Apple: One In The Hand Is Worth Two In The Bush

| About: Apple Inc. (AAPL)
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Summary

Relying so heavily on its flagship product, the iPhone, to bolster sales, are Apple's earnings in danger of faltering, or has the iOS ecosystem become a formidable protective moat?

With top and bottom-line growth slowing over the last couple of years, as sales hit sensational highs in 2015, how can the company possibly keep the momentum going?

Over recent years, the stock has shifted from a growth stock to a more value-oriented one. Apple has an ambitious, yet sustainable capital return program; is that mere window-dressing?

Introduction

Apple, Inc. (NASDAQ:AAPL) has done extremely well for itself over the last decade. Now, it stands as the most valuable company in the world, with a market capitalization over $600 billion. But are things likely to remain that way? Top-line growth has been slowing or even stalling due to market saturation, the end of carrier subsidies, and lengthening replacement rates of the devices (people holding onto their existing phones longer). Earnings have been pretty volatile since a peak in fiscal-year 2015, but appear to be setting up for a resurgence, thanks to strong sales of premium iPhone models in the U.S., Apple's biggest market.

While last quarter's results were encouraging with better-than-expected sales and EPS numbers, challenges remain. Given that, Apple's current capital return program, with its large share buybacks and growing dividend, is a steadying force, which should accrue to investor benefits over time. Its debt pile, used to finance such things, is growing, but remains only a fraction of the company's cash hoard. The firm is cash rich, and yet even continues to spend a healthy amount on R&D - that looks destined to continue unabated. Even if organic revenue growth going forward is going to be difficult to come by, AAPL possesses almost limitless financial resources to tap for its comparatively modest capital return program. I think that shareholder returns will continue to enjoy strong tailwinds, with significant upside from those things alone, even with potential disruptions in sales and profits. In the following article, I outline why I think investors can continue to enjoy healthy returns, even if the company itself experiences softening sales and revenue growth. While forward-looking analysis is paramount to investment success, I think it's also essential to put the company's current financial situation in proper context, so that we might better understand the underlying trends, and how management has evolved to address various challenges. This piece will attempt to give a bird's eye view of where things stand as of this writing, as well as where things are likely headed.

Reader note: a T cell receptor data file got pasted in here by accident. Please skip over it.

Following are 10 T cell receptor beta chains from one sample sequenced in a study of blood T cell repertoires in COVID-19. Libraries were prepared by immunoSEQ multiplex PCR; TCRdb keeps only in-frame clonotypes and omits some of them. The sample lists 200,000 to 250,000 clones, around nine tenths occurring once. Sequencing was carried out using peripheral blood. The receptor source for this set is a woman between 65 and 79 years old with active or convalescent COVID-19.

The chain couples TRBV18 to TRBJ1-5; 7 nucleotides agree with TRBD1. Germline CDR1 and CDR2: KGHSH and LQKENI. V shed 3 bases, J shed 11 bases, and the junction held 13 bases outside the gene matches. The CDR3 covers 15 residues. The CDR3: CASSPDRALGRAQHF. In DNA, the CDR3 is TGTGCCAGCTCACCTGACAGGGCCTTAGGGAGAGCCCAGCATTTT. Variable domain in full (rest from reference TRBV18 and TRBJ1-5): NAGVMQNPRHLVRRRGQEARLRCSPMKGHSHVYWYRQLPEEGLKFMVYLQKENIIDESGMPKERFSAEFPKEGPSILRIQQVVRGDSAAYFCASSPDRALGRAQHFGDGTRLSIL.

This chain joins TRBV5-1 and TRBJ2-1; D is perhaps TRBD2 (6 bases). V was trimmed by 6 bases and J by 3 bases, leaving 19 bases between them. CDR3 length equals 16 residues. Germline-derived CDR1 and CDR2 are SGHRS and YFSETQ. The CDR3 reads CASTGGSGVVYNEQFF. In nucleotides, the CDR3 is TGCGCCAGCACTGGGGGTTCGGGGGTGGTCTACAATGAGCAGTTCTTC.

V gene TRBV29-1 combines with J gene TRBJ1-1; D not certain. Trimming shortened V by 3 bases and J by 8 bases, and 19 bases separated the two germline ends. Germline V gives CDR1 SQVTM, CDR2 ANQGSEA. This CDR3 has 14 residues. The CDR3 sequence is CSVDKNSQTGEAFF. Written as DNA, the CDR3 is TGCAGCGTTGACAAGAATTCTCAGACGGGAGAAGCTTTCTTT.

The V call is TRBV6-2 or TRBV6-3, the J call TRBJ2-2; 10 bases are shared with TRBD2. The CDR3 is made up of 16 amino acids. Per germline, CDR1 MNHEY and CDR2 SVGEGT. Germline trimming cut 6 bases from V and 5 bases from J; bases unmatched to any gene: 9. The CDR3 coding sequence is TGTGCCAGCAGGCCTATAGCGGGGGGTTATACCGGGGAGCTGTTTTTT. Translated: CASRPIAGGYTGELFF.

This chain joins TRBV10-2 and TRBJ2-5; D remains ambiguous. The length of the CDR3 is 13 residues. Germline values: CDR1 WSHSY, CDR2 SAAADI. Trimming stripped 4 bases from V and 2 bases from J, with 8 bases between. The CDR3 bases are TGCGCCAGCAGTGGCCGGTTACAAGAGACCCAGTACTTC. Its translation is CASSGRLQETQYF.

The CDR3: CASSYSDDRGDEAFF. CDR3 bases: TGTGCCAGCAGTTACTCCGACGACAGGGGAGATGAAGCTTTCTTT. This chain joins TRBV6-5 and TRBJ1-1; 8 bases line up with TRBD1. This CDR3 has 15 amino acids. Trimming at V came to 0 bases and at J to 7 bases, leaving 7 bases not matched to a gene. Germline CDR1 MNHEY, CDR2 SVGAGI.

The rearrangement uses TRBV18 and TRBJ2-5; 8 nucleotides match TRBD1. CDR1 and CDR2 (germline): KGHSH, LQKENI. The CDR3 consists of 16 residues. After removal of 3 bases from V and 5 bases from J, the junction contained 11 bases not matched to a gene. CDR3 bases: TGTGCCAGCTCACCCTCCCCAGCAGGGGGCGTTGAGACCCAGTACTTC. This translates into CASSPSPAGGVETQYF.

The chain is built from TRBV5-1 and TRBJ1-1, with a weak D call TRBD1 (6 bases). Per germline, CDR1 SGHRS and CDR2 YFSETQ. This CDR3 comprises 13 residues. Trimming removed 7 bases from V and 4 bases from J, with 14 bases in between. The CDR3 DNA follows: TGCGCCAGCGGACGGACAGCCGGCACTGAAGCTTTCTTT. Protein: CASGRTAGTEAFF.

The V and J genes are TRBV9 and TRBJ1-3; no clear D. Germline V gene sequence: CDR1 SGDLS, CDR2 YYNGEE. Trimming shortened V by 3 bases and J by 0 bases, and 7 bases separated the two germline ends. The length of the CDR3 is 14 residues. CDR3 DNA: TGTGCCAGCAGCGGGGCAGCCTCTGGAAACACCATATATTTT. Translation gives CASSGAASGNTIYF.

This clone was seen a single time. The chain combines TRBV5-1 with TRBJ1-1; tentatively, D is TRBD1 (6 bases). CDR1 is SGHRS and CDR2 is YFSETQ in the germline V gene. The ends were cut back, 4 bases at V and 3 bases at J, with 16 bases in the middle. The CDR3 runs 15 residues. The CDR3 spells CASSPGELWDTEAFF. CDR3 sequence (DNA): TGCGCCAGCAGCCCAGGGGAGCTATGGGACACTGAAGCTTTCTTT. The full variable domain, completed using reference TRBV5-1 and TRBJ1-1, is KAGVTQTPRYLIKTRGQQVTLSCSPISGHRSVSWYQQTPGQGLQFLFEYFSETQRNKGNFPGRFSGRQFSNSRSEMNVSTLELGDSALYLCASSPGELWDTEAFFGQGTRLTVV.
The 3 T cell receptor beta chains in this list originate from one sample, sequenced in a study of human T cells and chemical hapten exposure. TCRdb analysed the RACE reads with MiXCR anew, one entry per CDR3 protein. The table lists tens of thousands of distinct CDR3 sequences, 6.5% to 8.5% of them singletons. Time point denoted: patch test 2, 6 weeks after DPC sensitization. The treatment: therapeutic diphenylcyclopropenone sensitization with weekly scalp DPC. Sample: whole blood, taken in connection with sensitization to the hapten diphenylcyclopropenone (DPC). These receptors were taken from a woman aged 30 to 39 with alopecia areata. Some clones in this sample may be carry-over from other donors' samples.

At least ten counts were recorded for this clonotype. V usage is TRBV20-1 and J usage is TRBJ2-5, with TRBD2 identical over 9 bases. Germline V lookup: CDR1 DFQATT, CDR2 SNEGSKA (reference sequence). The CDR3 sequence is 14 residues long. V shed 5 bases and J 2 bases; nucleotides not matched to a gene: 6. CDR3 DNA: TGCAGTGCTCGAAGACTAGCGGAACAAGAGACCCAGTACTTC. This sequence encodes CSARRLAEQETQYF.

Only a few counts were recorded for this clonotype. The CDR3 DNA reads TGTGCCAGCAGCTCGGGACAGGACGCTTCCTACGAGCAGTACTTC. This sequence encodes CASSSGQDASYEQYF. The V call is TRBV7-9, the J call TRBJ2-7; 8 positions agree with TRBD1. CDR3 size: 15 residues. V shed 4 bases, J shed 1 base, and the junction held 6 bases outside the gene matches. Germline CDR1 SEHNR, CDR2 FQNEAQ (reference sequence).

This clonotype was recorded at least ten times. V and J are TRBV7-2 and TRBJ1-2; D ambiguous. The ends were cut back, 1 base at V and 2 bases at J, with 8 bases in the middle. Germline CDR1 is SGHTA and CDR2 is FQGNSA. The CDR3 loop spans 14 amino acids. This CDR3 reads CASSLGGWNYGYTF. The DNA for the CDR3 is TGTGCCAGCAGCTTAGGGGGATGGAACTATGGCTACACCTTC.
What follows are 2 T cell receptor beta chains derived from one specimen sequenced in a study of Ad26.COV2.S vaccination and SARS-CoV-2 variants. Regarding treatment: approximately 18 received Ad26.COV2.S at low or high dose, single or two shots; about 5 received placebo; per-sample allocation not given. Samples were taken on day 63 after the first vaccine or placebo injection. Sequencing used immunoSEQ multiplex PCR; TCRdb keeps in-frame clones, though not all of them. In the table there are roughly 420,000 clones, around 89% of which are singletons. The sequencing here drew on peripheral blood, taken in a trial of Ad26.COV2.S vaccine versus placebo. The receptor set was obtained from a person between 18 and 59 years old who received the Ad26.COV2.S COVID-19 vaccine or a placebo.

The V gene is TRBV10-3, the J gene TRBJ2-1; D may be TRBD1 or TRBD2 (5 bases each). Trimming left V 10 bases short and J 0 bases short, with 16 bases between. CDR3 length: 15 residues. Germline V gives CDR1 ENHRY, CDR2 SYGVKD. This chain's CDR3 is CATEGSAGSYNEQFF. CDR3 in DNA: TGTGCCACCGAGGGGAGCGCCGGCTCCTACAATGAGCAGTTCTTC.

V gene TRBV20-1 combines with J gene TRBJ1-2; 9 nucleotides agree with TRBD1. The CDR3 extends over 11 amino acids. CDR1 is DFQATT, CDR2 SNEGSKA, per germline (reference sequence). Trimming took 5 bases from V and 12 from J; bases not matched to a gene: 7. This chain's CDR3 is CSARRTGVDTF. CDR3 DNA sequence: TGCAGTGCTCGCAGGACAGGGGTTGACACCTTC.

These Roots Run Deep

Apple has certainly gotten a lot of publicity recently (what else is new), as the fiscal 1st quarter of 2017 (the three months ending December 31, 2016), delighted investors and analysts alike. The company beat previous market forecasts for revenue ($78.3 billion), earnings ($17.9 billion), and especially earnings per share ($3.36). Considering the volatility in the stock over the last couple of years (yo-yoing from about $130 to $89, back to $130), it was certainly welcome news to current shareholders. The highlight of the quarter was the better-than-expected sales mix relating to the iPhone. Average selling prices (or ASPs) were slightly higher than forecast, thanks to a higher proportion of sales going to the more expensive iPhone 7Plus. While replacement rates remain longer than what the company experienced during the years of mobile carrier subsidization, it is encouraging to see customers upgrading to the company's more premium product offerings. And while iPad sales continue to decline (falling 22% quarter over quarter), the services segment has continued its strong growth (up 18% over the same period), and is helping to blunt the effect of falling iPad sales. Finally, Chinese sales did decline as expected (falling 12%), but Japanese sales, albeit a smaller market, still grew at a breathtaking 20%, which is very encouraging. Also, rather than tailing off with the end of carrier subsidies, Apple reasserted its dominance back home by growing sales in the Americas yet again. With all of that in mind, let's take a look at the overall trend in sales over the last few years:

Obviously, 2015 was a pretty astounding year, and certainly very difficult to top. In fact, investors have been pretty nervous for some time now that the company may have reached some sort of earnings plateau. I've heard the "law of large numbers" bandied about quite a lot, not to mention "market saturation" and "unsustainable margins." As with most things, there are some grains of truth to those dire predictions. Obviously, growth is increasingly hard to come by once sales have approached $250 billion per year, and talks of market capitalization near $1 trillion are within the realm of possibility. To me, that is more a testament to Apple's enduring and iconic brand the world over, rather than a portent of things to come. I know this; Apple has a cult-like following, extraordinary brand equity, remains best-of-breed with nearly all of its products, and is developing a service (which is growing in significance) and even financing arm to match. But, before I get too far ahead of myself, let's take a look at how much executives had to spend to make those lofty sales: